There is an interesting interview with Amanda Ripley, author of The Unthinkable: Who Survives When Disaster Strikes—and Why, in Mother Jones.

Time reporter Amanda Ripley was in New York when two planes crashed into the World Trade Center. Over the next few weeks, she talked to dozens of 9/11 survivors and was entranced by their different responses. Why did one woman coming out of Tower 1 freeze when she saw the bodies of workers who had jumped from above, while the woman next to her walked briskly past them to safety? Why were people terrified of terrorist attacks, when they were more likely to die from accidental falls or car crashes?

Ripley began talking to survivors of floods, earthquakes, school shootings, hostage situations, and tsunamis and soon found that all these people had knowledge they wanted to share. It’s information we need to hear, because instead of telling us how to survive another 9/11, the TSA takes away our tweezers and shoes at security. We don’t have plane-crash drills, or flood drills, and that’s what makes those situations deadly. Luckily, Ripley found that we have the ability to survive almost any disaster—even the worst-case scenario of a terrorist-deployed nuclear bomb. Our bodies take care of a lot of things for us, constricting vessels to reduce blood loss, and boosting muscle-enhancing hormones. Half the battle is just cognitively knowing you can survive. The other half is making it happen.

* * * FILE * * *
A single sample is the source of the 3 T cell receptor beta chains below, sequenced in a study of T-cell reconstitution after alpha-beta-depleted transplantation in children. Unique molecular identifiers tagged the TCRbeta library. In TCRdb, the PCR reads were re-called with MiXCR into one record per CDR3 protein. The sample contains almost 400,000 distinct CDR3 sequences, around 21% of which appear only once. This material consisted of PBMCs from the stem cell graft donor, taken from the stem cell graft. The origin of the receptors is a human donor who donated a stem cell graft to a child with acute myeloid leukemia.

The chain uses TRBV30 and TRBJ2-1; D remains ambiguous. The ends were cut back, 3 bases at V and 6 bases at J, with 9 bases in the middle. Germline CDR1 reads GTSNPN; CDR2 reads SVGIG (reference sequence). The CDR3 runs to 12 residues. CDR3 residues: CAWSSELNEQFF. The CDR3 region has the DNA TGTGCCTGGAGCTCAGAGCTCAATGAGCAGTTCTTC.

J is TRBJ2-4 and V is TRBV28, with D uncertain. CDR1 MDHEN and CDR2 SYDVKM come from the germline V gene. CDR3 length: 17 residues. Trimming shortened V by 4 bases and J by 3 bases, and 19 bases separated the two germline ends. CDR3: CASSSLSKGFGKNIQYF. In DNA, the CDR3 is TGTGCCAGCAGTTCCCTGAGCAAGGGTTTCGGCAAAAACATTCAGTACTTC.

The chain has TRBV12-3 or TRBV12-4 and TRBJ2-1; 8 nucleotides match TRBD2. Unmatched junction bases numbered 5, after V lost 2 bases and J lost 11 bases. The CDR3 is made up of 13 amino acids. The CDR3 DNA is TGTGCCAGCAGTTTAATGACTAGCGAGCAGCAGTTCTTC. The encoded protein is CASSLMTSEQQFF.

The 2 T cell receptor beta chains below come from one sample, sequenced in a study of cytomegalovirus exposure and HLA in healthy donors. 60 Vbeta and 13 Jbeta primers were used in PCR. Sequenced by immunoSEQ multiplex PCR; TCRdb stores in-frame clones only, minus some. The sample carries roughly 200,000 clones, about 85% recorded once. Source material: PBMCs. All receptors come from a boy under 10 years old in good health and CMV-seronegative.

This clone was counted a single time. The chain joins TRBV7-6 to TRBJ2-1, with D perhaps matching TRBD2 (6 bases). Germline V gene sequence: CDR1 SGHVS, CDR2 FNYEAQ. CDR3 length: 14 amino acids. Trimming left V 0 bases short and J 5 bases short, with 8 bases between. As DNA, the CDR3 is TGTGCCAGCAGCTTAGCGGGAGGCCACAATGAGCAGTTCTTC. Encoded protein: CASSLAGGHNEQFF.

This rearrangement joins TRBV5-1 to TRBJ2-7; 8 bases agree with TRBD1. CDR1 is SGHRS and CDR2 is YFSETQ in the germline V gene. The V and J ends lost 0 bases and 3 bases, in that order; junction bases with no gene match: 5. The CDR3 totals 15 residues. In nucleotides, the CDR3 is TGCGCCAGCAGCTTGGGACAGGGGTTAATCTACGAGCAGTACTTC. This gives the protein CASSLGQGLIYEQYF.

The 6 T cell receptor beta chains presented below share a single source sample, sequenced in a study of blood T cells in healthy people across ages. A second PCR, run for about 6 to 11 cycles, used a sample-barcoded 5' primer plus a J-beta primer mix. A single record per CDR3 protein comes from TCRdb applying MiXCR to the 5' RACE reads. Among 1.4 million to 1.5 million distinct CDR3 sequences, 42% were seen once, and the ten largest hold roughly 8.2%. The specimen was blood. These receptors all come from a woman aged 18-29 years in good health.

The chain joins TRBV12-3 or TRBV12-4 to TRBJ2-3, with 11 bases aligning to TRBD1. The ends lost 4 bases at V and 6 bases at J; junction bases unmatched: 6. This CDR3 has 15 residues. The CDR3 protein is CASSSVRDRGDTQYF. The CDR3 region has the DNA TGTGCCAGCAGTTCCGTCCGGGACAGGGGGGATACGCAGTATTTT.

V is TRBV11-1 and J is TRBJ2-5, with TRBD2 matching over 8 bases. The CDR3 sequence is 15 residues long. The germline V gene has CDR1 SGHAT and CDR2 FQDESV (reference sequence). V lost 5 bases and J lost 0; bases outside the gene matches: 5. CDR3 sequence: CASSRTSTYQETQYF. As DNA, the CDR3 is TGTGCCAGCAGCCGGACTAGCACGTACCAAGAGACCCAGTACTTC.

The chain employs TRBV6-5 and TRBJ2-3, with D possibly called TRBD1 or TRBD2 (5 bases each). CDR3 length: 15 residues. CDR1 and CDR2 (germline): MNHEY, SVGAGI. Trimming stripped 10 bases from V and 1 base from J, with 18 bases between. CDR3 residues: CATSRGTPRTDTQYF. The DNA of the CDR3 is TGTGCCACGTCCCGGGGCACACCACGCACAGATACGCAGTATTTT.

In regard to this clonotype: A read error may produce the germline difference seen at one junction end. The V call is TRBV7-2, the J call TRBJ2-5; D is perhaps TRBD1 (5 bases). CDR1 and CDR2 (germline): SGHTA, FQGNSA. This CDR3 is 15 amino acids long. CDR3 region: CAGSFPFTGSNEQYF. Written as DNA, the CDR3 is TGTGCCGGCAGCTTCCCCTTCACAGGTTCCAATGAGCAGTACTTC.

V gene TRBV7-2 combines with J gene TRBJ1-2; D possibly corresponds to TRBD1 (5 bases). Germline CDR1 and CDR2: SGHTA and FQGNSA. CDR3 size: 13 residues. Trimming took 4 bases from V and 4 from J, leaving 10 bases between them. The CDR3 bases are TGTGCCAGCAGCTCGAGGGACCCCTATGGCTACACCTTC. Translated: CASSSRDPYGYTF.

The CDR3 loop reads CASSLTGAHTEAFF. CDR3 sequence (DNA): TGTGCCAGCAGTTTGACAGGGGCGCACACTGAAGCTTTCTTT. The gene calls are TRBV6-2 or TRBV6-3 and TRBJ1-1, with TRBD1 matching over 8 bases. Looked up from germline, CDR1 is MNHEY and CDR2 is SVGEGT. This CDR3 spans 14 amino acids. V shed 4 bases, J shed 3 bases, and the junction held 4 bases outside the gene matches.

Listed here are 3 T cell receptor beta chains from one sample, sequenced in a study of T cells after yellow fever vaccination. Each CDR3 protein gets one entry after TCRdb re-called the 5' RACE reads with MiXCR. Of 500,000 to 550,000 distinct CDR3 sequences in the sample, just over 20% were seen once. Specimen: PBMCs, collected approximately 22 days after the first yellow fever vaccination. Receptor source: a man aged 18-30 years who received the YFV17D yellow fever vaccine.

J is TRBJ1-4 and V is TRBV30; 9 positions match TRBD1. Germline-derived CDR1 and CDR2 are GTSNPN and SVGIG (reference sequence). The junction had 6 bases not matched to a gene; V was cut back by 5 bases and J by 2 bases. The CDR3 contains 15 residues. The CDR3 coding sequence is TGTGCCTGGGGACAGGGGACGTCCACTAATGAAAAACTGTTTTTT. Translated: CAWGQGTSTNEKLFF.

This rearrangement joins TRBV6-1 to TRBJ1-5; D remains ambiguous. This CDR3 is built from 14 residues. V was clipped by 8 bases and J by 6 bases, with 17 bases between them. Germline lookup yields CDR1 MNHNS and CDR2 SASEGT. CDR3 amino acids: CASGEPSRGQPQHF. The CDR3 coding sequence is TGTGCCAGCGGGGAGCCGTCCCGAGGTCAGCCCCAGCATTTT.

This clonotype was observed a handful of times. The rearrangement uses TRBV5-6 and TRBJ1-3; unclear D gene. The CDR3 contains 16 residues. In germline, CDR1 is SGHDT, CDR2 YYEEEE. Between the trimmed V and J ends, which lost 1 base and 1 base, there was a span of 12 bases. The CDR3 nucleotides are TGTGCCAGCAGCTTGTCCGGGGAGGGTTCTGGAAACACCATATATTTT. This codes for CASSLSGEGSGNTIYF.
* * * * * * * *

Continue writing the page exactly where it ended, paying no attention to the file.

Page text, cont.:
The TSA examples are bad government, while we should be demanding good government – government that provides people with the skills and information necessary to hold things together until the government can bring resources to bear.

I always have a multitool (with knife) and flashlight on my person, as well as about 10′ of paracord. Always. If I can get to my car, I’ve got my CERT kit, which includes hard hat, gloves, assorted tools, a first-aid kit, safety glasses, ear protection, dust masks, a small amount of food and water, spare batteries for my flashlight, a large fixed-blade knife, and more. This is how you fight terrorism; you remove the sense of dread and helplessness felt after an attack, which dramatically reduces the effective terror caused by an attack. My training was largely provided by volunteers with a tiny amount of government grant money (HSA) and some corporate donations. My training makes me more useful to my community in the event of a disaster – flood, fire, tornado, earthquake, or terrorist attack (and other disasters unmentioned here). But the entire program is sustained by dedicated volunteers. The entire nationwide Citizen Corps program – of which CERT is just a small part – operates on just $14.5 million. We can, and should, do better.